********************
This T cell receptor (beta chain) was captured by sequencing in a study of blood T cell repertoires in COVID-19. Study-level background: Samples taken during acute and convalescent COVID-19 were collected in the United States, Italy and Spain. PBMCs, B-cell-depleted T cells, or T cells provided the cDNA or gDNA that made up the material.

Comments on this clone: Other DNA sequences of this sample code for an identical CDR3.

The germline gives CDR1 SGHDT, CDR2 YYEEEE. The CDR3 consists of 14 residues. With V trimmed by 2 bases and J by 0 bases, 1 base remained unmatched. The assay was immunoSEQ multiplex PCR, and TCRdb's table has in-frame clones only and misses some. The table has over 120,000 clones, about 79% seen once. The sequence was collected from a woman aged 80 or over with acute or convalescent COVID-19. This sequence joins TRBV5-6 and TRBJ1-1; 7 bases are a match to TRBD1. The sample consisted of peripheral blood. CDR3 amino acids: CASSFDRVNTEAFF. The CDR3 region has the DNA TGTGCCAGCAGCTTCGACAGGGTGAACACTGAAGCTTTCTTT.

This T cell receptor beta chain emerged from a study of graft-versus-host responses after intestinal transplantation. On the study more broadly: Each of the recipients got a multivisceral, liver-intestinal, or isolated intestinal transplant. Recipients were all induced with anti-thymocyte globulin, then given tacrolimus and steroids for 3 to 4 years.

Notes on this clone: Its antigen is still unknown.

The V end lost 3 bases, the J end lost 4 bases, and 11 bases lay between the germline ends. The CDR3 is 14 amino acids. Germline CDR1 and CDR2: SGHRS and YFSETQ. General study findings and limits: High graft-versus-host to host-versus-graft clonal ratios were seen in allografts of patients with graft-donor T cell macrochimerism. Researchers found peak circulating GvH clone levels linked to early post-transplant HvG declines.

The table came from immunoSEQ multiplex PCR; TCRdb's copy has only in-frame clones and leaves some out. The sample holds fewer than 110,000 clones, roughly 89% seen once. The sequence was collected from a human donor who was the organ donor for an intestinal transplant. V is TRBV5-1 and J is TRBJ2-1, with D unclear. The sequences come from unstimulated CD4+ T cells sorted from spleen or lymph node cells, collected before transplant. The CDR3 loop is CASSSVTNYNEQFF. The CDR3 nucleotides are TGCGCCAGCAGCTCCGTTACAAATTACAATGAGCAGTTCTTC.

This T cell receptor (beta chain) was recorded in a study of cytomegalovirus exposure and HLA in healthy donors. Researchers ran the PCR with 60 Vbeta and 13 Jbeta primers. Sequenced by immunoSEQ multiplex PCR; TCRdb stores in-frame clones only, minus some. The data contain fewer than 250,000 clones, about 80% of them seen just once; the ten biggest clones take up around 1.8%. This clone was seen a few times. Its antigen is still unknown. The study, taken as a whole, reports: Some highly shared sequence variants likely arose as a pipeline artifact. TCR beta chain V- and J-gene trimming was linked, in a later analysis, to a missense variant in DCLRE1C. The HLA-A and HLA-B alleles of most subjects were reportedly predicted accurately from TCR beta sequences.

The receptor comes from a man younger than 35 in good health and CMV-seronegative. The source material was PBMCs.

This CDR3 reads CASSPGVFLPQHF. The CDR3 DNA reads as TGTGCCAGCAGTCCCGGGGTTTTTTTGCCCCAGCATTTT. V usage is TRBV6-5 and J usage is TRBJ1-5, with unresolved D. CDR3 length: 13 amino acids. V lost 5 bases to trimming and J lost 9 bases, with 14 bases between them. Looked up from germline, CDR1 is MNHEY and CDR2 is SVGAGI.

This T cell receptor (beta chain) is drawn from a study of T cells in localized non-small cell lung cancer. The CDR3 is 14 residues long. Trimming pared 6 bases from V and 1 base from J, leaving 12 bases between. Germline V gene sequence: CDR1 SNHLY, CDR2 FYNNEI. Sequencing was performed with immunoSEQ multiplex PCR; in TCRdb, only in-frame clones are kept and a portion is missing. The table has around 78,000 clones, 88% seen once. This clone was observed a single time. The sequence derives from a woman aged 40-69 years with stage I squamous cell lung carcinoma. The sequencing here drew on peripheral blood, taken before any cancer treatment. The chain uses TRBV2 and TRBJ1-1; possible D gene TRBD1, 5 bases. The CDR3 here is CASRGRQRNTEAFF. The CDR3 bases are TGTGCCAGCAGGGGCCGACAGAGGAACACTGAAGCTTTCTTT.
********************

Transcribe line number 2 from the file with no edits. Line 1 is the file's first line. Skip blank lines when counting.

Comments on this clone: Other DNA sequences of this sample code for an identical CDR3.